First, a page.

Top Gun: Maverick

Top Gun: Maverick ★★★★

a thoroughly retrograde affair, even more than these legacy sequels usually are; the original top gun is a high-concept demo reel for the american military machine, but still sleek and modernist, aware of it's own formulation, knowingly silly and jingoistic; maverick feels like a 1940s classic, with montages that owe more to howard hawks and michael curtiz than 80s music videos. cruise is impeccably charming, finally easing into his elder statesman role, giving us his most emotional performance in years, throwing everything he's got into this frankly under-written script that feels somehow less cohensive than the original's barebones scenario. this is a work that coasts on pure emotion; eyes bulging from gravity's weight in a cockpit, to kilmer's wounded, still brilliant smile. as a sequel, it doesn't really work at all, sketched loosely in vague ideas and dizzying, expensive setpieces pushed to front-and-center; but as an ode to cruise, his career and his infinite passion for filmmaking? it flies free, and bold; pushing into its contradictions, stressing melancholy, discontinuity, absence, the lingering sunlight across a person's face before dusk, the sudden breach of loss and death, knowing that you can never go back to those glory days. but you can preserve what they meant to you, why your memories are worth keeping, and how they inform what you can do moving forward.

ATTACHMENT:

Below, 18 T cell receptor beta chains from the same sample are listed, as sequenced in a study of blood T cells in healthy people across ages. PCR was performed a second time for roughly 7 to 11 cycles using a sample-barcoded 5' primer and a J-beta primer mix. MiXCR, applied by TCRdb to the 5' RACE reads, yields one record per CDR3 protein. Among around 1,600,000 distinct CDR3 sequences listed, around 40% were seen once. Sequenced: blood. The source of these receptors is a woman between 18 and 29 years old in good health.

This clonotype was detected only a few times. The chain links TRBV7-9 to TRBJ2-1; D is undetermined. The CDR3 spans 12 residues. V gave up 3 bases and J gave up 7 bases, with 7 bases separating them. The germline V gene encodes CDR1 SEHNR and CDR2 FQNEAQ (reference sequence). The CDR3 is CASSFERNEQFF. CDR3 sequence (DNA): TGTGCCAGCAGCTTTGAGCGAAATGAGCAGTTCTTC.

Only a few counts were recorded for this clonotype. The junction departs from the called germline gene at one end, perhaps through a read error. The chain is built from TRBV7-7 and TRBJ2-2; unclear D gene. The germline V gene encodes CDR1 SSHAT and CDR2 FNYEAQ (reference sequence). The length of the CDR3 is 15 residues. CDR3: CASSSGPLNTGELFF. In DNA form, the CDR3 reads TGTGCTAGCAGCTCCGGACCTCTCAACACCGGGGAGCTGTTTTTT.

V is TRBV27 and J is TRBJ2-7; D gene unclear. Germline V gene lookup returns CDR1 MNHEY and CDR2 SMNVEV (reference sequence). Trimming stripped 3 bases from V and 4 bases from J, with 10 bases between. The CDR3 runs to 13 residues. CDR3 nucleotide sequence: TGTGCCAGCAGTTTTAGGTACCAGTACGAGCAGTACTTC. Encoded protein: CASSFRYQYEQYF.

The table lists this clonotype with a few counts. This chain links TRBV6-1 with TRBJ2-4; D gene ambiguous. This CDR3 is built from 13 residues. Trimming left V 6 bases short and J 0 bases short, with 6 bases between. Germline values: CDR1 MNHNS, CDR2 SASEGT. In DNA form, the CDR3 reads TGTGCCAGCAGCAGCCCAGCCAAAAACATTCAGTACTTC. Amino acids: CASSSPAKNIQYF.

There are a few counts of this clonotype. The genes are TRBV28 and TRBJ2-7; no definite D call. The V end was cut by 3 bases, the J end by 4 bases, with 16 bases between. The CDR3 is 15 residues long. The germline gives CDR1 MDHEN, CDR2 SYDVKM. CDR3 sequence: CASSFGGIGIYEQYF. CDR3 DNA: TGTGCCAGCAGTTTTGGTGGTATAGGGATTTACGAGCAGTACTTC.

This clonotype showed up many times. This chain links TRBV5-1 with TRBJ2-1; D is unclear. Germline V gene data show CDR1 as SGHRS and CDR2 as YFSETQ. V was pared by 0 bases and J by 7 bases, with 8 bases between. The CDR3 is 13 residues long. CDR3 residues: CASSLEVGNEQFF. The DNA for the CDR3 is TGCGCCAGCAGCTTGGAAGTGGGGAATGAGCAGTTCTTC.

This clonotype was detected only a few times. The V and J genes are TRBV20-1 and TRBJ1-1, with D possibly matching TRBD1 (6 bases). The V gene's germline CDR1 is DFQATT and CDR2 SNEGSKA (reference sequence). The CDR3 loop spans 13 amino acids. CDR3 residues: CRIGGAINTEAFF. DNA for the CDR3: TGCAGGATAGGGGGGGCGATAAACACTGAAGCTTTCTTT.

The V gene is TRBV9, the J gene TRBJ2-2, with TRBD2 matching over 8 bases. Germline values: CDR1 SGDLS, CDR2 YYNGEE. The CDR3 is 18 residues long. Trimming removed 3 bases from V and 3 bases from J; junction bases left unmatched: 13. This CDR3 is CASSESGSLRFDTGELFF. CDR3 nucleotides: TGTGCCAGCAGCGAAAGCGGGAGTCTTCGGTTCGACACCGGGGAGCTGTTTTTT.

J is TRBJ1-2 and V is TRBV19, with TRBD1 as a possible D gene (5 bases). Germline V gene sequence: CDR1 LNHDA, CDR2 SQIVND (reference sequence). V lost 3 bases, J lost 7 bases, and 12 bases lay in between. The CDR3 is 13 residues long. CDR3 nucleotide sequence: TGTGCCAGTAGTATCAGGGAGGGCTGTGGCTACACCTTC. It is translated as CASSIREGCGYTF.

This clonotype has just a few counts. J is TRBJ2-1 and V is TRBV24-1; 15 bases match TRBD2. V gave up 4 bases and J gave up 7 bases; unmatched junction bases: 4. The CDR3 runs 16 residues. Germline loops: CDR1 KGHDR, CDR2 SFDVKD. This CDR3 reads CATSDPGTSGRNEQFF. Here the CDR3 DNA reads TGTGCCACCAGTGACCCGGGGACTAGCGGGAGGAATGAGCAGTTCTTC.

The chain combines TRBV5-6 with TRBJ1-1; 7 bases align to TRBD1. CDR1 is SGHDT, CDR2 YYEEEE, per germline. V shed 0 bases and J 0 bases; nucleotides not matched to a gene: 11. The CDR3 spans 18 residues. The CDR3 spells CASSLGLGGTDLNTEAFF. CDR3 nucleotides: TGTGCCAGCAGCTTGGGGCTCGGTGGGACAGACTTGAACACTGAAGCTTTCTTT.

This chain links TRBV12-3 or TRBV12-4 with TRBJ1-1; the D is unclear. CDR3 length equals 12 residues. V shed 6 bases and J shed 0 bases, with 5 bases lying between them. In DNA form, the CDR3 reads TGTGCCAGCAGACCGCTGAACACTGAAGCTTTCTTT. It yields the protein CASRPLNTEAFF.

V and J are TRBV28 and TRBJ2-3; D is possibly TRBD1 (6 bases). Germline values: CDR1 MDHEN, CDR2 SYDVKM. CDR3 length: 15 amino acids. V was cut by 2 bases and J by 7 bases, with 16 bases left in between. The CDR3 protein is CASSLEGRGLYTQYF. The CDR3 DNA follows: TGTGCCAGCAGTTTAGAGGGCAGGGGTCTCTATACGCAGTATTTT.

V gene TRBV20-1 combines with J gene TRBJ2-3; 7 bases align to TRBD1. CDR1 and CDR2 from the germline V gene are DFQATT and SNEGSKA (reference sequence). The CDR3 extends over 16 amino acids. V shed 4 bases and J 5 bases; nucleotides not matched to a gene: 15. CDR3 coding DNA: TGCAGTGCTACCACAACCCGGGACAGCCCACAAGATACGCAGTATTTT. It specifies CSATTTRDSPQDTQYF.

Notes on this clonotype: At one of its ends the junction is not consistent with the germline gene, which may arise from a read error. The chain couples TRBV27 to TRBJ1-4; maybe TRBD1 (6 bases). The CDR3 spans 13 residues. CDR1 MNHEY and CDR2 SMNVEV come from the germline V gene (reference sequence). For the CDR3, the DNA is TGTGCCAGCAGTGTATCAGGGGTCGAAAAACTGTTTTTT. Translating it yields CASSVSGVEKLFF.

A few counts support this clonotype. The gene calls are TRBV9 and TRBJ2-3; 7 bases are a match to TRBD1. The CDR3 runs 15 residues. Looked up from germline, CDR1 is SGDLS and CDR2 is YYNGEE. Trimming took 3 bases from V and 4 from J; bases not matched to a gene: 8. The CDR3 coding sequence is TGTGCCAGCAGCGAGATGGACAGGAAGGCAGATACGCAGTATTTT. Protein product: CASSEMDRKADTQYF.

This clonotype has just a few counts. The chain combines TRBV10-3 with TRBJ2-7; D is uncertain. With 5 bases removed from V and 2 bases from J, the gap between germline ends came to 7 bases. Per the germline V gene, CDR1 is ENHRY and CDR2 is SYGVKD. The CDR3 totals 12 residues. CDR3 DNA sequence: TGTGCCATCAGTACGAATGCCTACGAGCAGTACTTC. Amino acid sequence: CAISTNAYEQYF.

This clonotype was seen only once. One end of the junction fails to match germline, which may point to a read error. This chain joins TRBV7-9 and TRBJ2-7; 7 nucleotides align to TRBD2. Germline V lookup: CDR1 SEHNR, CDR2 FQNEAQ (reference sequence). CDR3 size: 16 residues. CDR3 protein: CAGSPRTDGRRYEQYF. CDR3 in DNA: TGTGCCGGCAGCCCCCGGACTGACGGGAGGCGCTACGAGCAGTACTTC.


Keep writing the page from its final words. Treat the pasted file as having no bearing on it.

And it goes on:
no matter how fast the planes in maverick are, mach 8, 9, mach 10, you get the feeling that they'll never go beyond the horizons that tony scott painted with his camera. i think cruise wants to keep it that way.

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